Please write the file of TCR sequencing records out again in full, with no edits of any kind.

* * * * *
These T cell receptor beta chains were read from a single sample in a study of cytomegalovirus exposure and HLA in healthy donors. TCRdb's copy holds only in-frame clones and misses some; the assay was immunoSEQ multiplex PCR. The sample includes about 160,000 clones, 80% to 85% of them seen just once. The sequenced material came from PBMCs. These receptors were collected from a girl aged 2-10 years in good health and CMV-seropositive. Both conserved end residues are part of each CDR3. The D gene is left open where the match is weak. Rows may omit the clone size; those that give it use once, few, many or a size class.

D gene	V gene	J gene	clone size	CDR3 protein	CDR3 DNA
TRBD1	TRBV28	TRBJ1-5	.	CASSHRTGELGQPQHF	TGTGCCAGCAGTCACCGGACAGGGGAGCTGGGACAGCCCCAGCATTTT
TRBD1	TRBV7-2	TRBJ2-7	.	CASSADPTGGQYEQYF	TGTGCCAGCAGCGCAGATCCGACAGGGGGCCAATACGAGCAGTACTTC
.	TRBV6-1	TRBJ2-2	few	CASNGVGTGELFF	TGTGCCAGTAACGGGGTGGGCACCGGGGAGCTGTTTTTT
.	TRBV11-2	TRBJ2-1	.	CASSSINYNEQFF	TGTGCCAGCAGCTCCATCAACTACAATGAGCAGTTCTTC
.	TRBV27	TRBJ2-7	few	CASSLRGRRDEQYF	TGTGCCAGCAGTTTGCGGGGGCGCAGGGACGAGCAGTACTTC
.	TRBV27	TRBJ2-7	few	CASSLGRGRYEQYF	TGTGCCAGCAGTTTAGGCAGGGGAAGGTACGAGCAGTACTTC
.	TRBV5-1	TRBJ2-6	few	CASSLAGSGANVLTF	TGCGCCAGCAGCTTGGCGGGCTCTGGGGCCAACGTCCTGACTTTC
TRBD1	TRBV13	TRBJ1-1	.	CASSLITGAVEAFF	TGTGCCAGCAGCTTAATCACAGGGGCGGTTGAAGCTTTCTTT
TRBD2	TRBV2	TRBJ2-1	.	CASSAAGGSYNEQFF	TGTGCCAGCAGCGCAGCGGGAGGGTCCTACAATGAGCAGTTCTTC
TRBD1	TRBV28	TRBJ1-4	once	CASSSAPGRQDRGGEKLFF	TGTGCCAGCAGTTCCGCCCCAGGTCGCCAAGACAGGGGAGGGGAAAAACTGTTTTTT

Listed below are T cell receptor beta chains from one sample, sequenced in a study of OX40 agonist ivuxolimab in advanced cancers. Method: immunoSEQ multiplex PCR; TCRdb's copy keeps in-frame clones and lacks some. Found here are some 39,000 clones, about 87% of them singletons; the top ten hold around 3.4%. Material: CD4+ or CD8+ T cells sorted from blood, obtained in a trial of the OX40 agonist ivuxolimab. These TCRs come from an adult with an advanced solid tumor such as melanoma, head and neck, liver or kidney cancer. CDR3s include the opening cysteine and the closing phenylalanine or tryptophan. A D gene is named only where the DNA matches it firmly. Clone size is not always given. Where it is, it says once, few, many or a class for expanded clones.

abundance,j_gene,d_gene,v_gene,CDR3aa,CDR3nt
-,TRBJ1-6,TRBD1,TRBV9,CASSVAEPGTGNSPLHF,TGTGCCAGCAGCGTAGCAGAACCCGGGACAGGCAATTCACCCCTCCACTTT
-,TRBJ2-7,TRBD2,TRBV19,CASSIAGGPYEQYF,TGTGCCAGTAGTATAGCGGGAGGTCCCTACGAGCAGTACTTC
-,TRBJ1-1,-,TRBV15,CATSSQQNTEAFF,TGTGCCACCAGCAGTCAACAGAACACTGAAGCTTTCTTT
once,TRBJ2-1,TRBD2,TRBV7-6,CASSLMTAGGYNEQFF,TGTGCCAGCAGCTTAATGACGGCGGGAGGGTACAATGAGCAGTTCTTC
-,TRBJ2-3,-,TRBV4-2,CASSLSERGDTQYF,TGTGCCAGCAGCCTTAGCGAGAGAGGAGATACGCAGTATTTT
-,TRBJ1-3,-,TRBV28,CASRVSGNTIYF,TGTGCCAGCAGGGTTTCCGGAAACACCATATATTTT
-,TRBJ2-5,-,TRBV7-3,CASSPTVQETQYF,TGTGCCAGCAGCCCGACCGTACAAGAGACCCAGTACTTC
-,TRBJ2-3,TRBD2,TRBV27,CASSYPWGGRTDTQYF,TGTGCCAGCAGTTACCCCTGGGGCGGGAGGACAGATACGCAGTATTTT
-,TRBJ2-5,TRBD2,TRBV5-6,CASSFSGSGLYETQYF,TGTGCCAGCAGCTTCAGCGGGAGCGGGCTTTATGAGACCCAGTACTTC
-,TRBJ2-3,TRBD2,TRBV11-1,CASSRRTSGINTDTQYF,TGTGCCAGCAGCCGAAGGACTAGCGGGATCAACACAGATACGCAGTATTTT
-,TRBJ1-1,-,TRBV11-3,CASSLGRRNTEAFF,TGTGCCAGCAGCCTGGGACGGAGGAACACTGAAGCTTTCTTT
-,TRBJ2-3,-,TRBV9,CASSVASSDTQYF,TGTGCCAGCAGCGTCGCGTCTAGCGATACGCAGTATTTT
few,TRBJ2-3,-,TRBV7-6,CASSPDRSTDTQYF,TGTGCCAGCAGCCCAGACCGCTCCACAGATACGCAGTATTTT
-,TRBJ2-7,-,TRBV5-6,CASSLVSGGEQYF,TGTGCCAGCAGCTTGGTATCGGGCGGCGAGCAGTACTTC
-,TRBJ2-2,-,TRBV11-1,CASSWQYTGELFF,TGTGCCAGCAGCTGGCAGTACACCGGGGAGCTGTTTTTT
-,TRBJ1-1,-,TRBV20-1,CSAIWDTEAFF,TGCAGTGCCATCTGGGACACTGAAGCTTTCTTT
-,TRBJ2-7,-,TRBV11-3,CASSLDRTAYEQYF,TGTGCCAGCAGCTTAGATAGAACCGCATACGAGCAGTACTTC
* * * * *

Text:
These T cell receptor beta chains were read from a single sample in a study of cytomegalovirus exposure and HLA in healthy donors. TCRdb's copy holds only in-frame clones and misses some; the assay was immunoSEQ multiplex PCR. The sample includes about 160,000 clones, 80% to 85% of them seen just once. The sequenced material came from PBMCs. These receptors were collected from a girl aged 2-10 years in good health and CMV-seropositive. Both conserved end residues are part of each CDR3. The D gene is left open where the match is weak. Rows may omit the clone size; those that give it use once, few, many or a size class.

D gene	V gene	J gene	clone size	CDR3 protein	CDR3 DNA
TRBD1	TRBV28	TRBJ1-5	.	CASSHRTGELGQPQHF	TGTGCCAGCAGTCACCGGACAGGGGAGCTGGGACAGCCCCAGCATTTT
TRBD1	TRBV7-2	TRBJ2-7	.	CASSADPTGGQYEQYF	TGTGCCAGCAGCGCAGATCCGACAGGGGGCCAATACGAGCAGTACTTC
.	TRBV6-1	TRBJ2-2	few	CASNGVGTGELFF	TGTGCCAGTAACGGGGTGGGCACCGGGGAGCTGTTTTTT
.	TRBV11-2	TRBJ2-1	.	CASSSINYNEQFF	TGTGCCAGCAGCTCCATCAACTACAATGAGCAGTTCTTC
.	TRBV27	TRBJ2-7	few	CASSLRGRRDEQYF	TGTGCCAGCAGTTTGCGGGGGCGCAGGGACGAGCAGTACTTC
.	TRBV27	TRBJ2-7	few	CASSLGRGRYEQYF	TGTGCCAGCAGTTTAGGCAGGGGAAGGTACGAGCAGTACTTC
.	TRBV5-1	TRBJ2-6	few	CASSLAGSGANVLTF	TGCGCCAGCAGCTTGGCGGGCTCTGGGGCCAACGTCCTGACTTTC
TRBD1	TRBV13	TRBJ1-1	.	CASSLITGAVEAFF	TGTGCCAGCAGCTTAATCACAGGGGCGGTTGAAGCTTTCTTT
TRBD2	TRBV2	TRBJ2-1	.	CASSAAGGSYNEQFF	TGTGCCAGCAGCGCAGCGGGAGGGTCCTACAATGAGCAGTTCTTC
TRBD1	TRBV28	TRBJ1-4	once	CASSSAPGRQDRGGEKLFF	TGTGCCAGCAGTTCCGCCCCAGGTCGCCAAGACAGGGGAGGGGAAAAACTGTTTTTT

Listed below are T cell receptor beta chains from one sample, sequenced in a study of OX40 agonist ivuxolimab in advanced cancers. Method: immunoSEQ multiplex PCR; TCRdb's copy keeps in-frame clones and lacks some. Found here are some 39,000 clones, about 87% of them singletons; the top ten hold around 3.4%. Material: CD4+ or CD8+ T cells sorted from blood, obtained in a trial of the OX40 agonist ivuxolimab. These TCRs come from an adult with an advanced solid tumor such as melanoma, head and neck, liver or kidney cancer. CDR3s include the opening cysteine and the closing phenylalanine or tryptophan. A D gene is named only where the DNA matches it firmly. Clone size is not always given. Where it is, it says once, few, many or a class for expanded clones.

abundance,j_gene,d_gene,v_gene,CDR3aa,CDR3nt
-,TRBJ1-6,TRBD1,TRBV9,CASSVAEPGTGNSPLHF,TGTGCCAGCAGCGTAGCAGAACCCGGGACAGGCAATTCACCCCTCCACTTT
-,TRBJ2-7,TRBD2,TRBV19,CASSIAGGPYEQYF,TGTGCCAGTAGTATAGCGGGAGGTCCCTACGAGCAGTACTTC
-,TRBJ1-1,-,TRBV15,CATSSQQNTEAFF,TGTGCCACCAGCAGTCAACAGAACACTGAAGCTTTCTTT
once,TRBJ2-1,TRBD2,TRBV7-6,CASSLMTAGGYNEQFF,TGTGCCAGCAGCTTAATGACGGCGGGAGGGTACAATGAGCAGTTCTTC
-,TRBJ2-3,-,TRBV4-2,CASSLSERGDTQYF,TGTGCCAGCAGCCTTAGCGAGAGAGGAGATACGCAGTATTTT
-,TRBJ1-3,-,TRBV28,CASRVSGNTIYF,TGTGCCAGCAGGGTTTCCGGAAACACCATATATTTT
-,TRBJ2-5,-,TRBV7-3,CASSPTVQETQYF,TGTGCCAGCAGCCCGACCGTACAAGAGACCCAGTACTTC
-,TRBJ2-3,TRBD2,TRBV27,CASSYPWGGRTDTQYF,TGTGCCAGCAGTTACCCCTGGGGCGGGAGGACAGATACGCAGTATTTT
-,TRBJ2-5,TRBD2,TRBV5-6,CASSFSGSGLYETQYF,TGTGCCAGCAGCTTCAGCGGGAGCGGGCTTTATGAGACCCAGTACTTC
-,TRBJ2-3,TRBD2,TRBV11-1,CASSRRTSGINTDTQYF,TGTGCCAGCAGCCGAAGGACTAGCGGGATCAACACAGATACGCAGTATTTT
-,TRBJ1-1,-,TRBV11-3,CASSLGRRNTEAFF,TGTGCCAGCAGCCTGGGACGGAGGAACACTGAAGCTTTCTTT
-,TRBJ2-3,-,TRBV9,CASSVASSDTQYF,TGTGCCAGCAGCGTCGCGTCTAGCGATACGCAGTATTTT
few,TRBJ2-3,-,TRBV7-6,CASSPDRSTDTQYF,TGTGCCAGCAGCCCAGACCGCTCCACAGATACGCAGTATTTT
-,TRBJ2-7,-,TRBV5-6,CASSLVSGGEQYF,TGTGCCAGCAGCTTGGTATCGGGCGGCGAGCAGTACTTC
-,TRBJ2-2,-,TRBV11-1,CASSWQYTGELFF,TGTGCCAGCAGCTGGCAGTACACCGGGGAGCTGTTTTTT
-,TRBJ1-1,-,TRBV20-1,CSAIWDTEAFF,TGCAGTGCCATCTGGGACACTGAAGCTTTCTTT
-,TRBJ2-7,-,TRBV11-3,CASSLDRTAYEQYF,TGTGCCAGCAGCTTAGATAGAACCGCATACGAGCAGTACTTC